Soundtrack Freeman Makopa
AFRO-FUSION vocalist Willis Wataffi first hogged the limelight as part of Afrika Revenge – an exciting young group also made up of Mehluli Moyo – with the release of hits such as Wanga and Anochengeta.
The band, however, did not last long as a unit following Moyo’s departure. Left to himself, Wataffi continued with his music and eventually launched a solo
career under difficult circumstances in 2007.
With Afrika Revenge having won 10 awards within 18 months at the height of their prominence with Wataffi as the songwriter and lead vocalist, setting up a solo
career proved to be a tough call for Moyo as there was little acceptance, which forced the musician to go to Mozambique where he believed the grass to be
Wataffi and Moyo briefly came together and dropped the gem, Wanga, stoking hopes of an imminent reunion among fans, which, however, never came. The spirit of
Wanga, that classic tune about a young Zimbabwean man with nothing on his name, provided an irresistibly catchy chorus that was about to be reawakened.
However, the reunion did not last, forcing Wataffi to pursue a solo career once more, in the process releasing a single titled Ngaavongwe, which also topped
Things are now turning in Wataffi’s favour. He recently disclosed that everyone was doing their own things.
Wataffi said he never left Afrika Revenge, but everyone just started their own brands and projects. He now has five award-winning albums under his belt —
Zhizha (2007) Qaya Roots (2009), Harare EP (2012), Songs of David (2016), Nhema EP (2018) and the latest offering, Uhuru/Independence (2019).
Wataffi’s new album was inspired by the passion to focus on what true independence Africa should imply.
“My previous album, Qaya Roots, does the same. So, let’s fix the spiritual side of the country. The repatriation of all stolen artefacts and our ancestors’
skulls and implements (in European museums) is the beginning of freedom for Zimbabwe,” he said.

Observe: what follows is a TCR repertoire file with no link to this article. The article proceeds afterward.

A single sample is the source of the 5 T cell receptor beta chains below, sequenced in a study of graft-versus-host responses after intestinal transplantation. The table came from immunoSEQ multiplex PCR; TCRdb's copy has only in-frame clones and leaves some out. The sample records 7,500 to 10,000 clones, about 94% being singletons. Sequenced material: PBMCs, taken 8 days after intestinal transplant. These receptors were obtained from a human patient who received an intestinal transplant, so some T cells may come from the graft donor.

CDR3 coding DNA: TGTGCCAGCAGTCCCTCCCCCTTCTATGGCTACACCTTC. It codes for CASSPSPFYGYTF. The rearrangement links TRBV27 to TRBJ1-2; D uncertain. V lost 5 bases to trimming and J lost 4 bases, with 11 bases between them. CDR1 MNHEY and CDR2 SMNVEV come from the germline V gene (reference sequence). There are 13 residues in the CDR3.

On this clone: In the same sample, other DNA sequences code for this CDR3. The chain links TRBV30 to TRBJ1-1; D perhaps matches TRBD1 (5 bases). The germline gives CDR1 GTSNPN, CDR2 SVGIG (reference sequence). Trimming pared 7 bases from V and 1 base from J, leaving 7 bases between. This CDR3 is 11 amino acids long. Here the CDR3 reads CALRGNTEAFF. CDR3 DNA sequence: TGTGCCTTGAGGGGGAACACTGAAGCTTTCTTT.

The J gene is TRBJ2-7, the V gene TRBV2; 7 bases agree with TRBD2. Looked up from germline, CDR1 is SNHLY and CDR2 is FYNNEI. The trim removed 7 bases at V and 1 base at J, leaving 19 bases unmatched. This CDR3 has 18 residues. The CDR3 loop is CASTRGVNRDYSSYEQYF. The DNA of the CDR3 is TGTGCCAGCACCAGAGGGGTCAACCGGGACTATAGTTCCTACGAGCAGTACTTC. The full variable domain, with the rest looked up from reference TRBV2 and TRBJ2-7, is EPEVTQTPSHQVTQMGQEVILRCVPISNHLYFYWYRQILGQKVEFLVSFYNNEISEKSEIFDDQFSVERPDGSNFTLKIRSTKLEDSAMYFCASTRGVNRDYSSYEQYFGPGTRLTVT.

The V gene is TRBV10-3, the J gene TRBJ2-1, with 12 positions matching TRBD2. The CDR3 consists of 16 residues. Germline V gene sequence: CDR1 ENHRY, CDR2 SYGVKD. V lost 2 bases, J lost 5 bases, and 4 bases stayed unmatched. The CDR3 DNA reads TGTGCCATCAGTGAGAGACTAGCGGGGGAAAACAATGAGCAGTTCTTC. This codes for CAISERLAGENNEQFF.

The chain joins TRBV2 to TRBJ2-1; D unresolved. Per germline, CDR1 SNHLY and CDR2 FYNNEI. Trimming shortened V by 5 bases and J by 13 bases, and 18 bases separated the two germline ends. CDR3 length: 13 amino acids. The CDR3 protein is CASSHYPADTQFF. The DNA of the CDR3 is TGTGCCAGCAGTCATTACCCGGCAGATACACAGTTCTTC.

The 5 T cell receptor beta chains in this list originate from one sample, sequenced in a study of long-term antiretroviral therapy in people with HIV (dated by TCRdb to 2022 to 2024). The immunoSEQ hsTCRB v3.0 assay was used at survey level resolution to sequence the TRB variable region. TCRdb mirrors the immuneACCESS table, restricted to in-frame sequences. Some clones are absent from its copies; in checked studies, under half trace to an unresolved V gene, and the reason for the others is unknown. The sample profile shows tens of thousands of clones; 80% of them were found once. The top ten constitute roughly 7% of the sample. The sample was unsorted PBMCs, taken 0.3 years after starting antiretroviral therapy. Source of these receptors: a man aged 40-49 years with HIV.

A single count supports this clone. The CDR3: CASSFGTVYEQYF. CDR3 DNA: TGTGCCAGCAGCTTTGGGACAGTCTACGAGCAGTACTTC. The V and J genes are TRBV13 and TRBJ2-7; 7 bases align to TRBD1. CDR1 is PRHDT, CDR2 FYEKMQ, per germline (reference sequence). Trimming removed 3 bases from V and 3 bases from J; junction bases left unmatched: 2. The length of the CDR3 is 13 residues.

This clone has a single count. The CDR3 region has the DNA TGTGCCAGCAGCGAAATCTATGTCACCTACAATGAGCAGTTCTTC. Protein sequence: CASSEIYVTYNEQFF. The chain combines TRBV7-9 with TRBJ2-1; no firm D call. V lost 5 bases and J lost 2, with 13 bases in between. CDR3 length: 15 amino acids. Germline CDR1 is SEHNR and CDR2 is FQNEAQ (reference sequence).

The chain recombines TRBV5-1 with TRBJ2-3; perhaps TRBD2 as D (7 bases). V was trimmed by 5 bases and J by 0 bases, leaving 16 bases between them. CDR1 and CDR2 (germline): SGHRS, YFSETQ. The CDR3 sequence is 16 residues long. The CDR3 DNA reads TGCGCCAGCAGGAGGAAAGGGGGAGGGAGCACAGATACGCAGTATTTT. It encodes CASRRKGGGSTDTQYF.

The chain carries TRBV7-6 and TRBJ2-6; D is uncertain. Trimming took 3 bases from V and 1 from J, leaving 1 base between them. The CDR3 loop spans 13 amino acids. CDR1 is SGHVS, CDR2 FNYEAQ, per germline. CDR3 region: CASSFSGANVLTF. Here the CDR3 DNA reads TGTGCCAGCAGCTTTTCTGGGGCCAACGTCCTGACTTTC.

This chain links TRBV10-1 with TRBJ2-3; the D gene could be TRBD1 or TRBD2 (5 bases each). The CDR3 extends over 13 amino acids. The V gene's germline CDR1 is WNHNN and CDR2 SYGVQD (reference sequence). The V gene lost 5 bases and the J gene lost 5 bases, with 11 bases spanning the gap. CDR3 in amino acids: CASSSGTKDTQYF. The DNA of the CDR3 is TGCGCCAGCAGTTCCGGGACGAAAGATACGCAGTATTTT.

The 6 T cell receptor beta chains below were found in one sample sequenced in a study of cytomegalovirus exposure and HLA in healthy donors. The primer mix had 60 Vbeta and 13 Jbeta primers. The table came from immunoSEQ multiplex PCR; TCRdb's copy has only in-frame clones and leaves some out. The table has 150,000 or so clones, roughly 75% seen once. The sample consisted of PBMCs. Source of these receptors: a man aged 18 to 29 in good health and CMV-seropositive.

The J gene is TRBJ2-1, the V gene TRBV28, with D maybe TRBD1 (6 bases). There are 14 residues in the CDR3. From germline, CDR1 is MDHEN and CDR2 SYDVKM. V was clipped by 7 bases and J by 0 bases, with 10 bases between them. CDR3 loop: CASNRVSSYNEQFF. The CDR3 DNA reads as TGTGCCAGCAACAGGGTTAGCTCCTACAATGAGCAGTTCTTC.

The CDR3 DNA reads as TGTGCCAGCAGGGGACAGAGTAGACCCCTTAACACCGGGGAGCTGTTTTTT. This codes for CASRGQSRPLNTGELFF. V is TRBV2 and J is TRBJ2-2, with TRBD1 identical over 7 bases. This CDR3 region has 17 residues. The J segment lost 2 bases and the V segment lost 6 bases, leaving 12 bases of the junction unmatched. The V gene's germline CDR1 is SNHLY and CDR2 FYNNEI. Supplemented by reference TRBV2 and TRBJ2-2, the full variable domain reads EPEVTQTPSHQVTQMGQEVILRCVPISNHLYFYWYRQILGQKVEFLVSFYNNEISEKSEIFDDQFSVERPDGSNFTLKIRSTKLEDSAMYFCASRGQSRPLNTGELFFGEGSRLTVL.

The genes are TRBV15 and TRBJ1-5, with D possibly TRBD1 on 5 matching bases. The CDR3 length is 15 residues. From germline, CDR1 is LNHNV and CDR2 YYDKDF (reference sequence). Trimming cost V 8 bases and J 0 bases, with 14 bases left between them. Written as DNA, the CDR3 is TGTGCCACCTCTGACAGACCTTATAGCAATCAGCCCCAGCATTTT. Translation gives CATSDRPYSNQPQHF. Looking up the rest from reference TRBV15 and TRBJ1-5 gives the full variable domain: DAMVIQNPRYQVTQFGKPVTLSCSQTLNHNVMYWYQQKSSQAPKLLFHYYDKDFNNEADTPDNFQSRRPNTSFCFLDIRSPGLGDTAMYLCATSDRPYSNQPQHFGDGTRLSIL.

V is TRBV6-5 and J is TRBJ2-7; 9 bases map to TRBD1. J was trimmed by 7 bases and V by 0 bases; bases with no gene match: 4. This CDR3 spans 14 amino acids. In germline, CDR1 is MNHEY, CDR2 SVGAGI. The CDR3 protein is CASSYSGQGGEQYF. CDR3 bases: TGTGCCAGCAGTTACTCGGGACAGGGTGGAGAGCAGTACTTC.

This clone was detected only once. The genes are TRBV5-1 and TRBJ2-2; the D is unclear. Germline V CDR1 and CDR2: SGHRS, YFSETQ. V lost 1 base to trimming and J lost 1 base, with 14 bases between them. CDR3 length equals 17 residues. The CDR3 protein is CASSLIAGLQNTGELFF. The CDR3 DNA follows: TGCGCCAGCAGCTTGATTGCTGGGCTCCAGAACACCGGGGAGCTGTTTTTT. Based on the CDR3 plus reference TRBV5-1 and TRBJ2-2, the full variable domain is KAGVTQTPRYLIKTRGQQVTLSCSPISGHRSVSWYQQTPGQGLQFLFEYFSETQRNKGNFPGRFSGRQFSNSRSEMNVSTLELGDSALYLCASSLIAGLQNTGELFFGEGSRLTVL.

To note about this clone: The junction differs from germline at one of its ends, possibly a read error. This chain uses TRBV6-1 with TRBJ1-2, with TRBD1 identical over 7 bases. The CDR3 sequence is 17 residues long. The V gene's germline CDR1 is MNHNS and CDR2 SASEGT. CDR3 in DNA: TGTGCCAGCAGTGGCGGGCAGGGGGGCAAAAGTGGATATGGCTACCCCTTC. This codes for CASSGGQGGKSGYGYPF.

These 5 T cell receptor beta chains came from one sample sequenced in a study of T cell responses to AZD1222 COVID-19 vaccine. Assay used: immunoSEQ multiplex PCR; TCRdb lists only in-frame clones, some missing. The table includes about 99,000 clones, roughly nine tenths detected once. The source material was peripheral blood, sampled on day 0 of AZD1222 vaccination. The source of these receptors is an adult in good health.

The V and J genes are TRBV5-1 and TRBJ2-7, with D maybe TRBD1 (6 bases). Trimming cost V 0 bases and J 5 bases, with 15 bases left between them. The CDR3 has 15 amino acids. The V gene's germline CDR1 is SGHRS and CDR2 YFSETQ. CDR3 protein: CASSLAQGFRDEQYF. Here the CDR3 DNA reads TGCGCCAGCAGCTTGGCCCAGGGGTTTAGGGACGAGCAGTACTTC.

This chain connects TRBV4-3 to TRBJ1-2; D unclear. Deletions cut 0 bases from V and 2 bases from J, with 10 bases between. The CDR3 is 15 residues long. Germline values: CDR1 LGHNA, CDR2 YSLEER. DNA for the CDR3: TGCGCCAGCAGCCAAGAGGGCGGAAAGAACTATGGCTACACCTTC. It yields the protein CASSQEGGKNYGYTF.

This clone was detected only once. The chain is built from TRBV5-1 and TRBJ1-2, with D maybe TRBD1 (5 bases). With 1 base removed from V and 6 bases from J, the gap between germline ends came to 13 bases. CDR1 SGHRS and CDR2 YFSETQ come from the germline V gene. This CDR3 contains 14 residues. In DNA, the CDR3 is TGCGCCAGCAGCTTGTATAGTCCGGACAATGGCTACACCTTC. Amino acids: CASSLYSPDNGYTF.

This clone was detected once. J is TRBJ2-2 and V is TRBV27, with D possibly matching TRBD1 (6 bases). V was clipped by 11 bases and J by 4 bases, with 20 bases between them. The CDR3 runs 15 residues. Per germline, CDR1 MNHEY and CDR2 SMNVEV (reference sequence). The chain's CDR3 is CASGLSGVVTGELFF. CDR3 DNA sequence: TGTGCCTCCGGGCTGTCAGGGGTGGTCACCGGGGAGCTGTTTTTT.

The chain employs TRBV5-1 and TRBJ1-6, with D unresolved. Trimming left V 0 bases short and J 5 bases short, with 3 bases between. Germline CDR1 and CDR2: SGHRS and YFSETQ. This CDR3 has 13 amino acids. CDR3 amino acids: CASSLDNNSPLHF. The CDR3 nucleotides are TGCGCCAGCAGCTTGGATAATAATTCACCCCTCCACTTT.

In his new album, Wataffi ventured into a collaboration with Mbuya Stella Chiweshe on the song Mashayamombe, an introspection on the need to restore all lost
legacies of Africa and repatriation of the country’s lost heritage, holed up in the museums of Britain. It is a call for the repatriation of the skeletal
remains of some of the country’s ancient spiritual leaders as well as stolen artefacts, including Mashayamombe’s staff and the Zimbabwe bird.
“The troubles of Africa are spiritual and I feel the leaders aren’t taking this seriously. Once there is a proper burial of all these, then we will begin our
transition to total independence. Let’s fix things in the spiritual realm first,” he said passionately.
In the song Humambo, Wataffi talks about ego-centric leadership and explores the irony of having 54 national leaders in Africa, a continent with less than 1,5
billion people. He proposes a political paradigm shift, in which countries can be led by governors, with just one President for the continent as part of
efforts to establish the United States of Africa. This is a concept former Libyan leader Muammar Gaddafi tried to push, but it found few takers.
In the title track, Wataffi explores the truth about “independent” people that are, however, not “free”. He is disturbed by the irony that Africa is
potentially the richest continent, but does not have full control over its natural resources and wealth. The musician urges the new generation to start taking
responsibility so that their children inherit a debt-free and functional Africa.
In his new, Afro-centric offering, Wataffi calls the people of Africa back to the sourcem adding that away from the roots, there could be no progress.